Kobe Bryant was an incredible perfectionist who tried improving every facet of his game until the day he retired. The reason his iconic 'Mamba Mentality' rings true with fans and other players is because Kobe epitomized working hard for things one wants to achieve.
Bryant won his first NBA Championship in 2000 when his Los Angeles Lakers beat the Indiana Pacers. In that series, Kobe severely hurt his ankle because he landed on Jalen Rose's foot after taking a shot. That injury derailed Kobe's summer as the young star would have to find creative ways to get back to full health.
In his book 'Mamba Mentality', Kobe revealed that he had to take up tap dancing that summer to improve the strength of his ankles.
"The ankle was so bad that, to be honest, I couldn’t hoop much that summer. What I did do, though, was take up tap dancing. That’s right: tap dancing. That was my worst sprain, but it certainly wasn’t my first. I realized at that point I needed to be proactive about strengthening my ankles. After researching the matter, it became apparent that tap dancing was going to be the best way to build up my ankle strength while simultaneously improving my foot speed and rhythm. So I hired an instructor and started going to the studio. I worked on it all that summer and benefited for the rest of my career." (Source: Mamba Mentality)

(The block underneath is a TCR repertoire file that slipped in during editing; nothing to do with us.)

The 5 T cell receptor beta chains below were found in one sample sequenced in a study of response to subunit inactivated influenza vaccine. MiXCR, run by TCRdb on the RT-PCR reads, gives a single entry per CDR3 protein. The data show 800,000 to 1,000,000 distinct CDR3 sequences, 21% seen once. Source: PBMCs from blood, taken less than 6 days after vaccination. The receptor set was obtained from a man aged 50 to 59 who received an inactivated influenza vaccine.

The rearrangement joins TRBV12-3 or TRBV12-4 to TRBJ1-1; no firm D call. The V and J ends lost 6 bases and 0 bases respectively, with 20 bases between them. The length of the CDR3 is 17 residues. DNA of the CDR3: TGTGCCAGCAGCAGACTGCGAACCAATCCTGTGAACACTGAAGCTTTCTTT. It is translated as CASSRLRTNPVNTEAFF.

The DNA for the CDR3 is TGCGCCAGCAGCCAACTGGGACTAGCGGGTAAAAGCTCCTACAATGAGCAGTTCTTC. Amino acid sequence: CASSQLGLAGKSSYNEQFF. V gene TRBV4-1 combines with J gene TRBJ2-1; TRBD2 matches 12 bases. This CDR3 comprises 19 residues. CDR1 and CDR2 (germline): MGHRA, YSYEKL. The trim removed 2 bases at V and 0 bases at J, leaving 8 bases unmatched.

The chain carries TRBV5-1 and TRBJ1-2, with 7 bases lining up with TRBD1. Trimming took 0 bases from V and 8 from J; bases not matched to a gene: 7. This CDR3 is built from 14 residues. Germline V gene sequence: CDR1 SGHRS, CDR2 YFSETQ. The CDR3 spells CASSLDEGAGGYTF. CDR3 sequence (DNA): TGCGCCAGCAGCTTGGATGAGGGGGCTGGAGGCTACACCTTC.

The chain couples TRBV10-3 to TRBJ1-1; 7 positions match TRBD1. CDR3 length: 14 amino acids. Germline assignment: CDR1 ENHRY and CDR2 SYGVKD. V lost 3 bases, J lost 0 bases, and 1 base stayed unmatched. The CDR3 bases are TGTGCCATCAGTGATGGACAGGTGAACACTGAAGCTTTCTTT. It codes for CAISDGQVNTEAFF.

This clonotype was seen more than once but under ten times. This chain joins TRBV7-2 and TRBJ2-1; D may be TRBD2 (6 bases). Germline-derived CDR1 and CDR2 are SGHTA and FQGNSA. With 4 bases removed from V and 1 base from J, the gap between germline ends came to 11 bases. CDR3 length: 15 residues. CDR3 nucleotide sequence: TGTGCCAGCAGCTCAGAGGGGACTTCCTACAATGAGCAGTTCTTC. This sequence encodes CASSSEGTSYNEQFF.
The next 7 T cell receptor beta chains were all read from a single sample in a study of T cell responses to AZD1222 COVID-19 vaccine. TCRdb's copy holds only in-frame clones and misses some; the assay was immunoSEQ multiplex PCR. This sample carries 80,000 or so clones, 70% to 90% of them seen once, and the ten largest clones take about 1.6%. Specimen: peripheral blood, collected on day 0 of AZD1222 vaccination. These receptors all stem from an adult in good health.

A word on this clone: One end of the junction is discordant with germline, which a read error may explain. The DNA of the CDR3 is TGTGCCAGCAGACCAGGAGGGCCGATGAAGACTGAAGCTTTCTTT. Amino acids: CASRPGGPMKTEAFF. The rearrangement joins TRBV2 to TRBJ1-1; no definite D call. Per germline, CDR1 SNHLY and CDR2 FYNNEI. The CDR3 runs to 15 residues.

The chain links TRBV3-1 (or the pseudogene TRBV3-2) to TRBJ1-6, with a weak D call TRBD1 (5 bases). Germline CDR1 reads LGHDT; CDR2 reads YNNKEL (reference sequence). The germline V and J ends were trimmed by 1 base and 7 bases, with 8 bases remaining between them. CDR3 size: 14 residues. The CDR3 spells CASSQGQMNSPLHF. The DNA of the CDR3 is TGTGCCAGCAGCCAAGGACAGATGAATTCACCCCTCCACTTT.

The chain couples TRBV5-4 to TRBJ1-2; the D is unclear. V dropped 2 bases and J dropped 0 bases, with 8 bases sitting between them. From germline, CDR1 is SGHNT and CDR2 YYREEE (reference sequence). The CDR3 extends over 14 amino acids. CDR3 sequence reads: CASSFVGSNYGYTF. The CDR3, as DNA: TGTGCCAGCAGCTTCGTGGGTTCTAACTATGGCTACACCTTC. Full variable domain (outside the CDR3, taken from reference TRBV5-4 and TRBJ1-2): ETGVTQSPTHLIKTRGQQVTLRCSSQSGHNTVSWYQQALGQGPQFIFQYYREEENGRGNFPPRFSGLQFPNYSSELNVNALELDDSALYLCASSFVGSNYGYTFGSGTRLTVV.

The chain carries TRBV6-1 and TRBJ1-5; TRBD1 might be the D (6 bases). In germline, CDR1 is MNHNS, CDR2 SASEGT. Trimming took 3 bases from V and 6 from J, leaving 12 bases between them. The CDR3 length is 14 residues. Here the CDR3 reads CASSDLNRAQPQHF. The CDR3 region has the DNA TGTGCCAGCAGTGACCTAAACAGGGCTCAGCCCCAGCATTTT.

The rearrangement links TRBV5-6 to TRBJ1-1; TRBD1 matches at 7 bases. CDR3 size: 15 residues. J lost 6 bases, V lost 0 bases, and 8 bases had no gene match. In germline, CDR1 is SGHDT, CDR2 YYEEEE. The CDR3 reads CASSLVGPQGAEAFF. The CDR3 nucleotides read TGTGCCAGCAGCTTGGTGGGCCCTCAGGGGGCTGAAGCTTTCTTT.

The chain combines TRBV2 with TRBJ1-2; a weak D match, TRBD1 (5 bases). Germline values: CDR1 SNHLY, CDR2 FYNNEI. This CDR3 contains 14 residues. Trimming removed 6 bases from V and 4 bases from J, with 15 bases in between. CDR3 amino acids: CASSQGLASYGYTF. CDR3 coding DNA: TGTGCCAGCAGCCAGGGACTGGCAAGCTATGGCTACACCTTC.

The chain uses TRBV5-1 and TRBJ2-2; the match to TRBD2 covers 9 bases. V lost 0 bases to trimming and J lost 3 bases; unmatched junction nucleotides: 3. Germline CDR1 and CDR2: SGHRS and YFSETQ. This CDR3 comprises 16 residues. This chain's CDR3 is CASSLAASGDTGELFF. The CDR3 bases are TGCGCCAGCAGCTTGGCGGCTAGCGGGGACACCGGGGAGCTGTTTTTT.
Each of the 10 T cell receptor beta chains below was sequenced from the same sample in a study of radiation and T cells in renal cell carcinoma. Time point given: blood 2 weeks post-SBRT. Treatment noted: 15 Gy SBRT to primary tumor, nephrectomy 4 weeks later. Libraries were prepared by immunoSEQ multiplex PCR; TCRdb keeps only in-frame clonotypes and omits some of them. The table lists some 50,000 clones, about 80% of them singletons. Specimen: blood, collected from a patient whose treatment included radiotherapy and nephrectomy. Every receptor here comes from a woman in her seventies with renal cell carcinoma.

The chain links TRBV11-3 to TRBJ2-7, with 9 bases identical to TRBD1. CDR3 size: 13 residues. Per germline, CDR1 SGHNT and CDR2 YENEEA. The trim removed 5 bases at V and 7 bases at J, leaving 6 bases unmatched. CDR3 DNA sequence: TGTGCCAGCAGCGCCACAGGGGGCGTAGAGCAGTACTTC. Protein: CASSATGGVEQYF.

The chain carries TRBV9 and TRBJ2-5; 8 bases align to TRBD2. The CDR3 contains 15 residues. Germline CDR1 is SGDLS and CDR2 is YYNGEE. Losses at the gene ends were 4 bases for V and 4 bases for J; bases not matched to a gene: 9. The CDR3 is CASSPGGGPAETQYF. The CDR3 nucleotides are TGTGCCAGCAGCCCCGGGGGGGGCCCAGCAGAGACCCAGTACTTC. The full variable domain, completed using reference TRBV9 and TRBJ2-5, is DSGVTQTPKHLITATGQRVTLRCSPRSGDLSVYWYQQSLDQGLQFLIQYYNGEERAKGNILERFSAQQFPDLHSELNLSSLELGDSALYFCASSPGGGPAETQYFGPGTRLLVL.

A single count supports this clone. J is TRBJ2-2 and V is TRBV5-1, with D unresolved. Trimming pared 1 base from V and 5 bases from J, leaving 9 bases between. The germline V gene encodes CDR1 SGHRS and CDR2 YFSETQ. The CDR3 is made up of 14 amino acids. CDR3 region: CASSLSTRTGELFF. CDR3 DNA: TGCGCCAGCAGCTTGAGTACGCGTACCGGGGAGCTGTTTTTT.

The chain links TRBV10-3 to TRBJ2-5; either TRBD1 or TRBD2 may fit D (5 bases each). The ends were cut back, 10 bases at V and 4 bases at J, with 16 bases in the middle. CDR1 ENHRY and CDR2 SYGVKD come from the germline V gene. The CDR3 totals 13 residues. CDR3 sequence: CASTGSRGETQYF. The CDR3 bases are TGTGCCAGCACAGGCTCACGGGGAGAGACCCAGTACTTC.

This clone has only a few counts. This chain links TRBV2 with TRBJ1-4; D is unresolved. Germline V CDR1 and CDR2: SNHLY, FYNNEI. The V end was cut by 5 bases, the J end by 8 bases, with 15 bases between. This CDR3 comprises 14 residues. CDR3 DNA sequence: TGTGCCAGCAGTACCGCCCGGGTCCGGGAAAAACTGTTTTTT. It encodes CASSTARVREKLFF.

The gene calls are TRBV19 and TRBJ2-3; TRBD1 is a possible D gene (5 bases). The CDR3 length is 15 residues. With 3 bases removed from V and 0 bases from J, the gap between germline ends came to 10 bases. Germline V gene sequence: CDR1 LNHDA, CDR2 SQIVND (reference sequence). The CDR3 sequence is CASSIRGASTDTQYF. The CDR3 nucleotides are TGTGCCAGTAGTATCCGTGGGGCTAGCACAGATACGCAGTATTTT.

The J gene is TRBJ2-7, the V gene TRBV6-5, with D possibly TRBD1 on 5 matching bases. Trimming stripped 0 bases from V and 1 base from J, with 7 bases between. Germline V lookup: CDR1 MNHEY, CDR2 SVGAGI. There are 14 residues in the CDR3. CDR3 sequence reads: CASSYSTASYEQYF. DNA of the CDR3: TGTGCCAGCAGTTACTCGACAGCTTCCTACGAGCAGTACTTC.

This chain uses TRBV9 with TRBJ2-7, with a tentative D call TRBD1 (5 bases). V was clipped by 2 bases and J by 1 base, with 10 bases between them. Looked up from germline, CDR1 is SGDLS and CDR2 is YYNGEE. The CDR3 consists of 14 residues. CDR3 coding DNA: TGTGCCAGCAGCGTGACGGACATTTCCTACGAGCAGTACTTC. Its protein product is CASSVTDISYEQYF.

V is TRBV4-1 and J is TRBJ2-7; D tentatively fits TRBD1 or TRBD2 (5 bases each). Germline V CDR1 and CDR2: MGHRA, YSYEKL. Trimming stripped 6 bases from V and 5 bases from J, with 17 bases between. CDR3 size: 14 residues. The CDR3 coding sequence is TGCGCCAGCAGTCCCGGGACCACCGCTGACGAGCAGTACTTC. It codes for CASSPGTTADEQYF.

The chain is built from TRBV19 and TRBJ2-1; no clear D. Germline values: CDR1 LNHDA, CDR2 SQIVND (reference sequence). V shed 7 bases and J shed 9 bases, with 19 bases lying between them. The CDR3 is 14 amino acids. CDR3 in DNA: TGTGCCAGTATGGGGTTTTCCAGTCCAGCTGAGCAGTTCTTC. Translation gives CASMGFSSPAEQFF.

The decision to use an unconventional method to increase his ankle's durability paid off incredibly, as Kobe missed very few games through the prime of his career due to injury. An ACL tear would derail the end of his career, but injuries never ended up stopping him from winning 5 championships.
We see modern NBA players do a lot of different things to keep their health and fitness up. Tap dancing has to be the weirdest way to do so, but Kobe Bryant would never shy away from doing something he knew would help him be better on the court.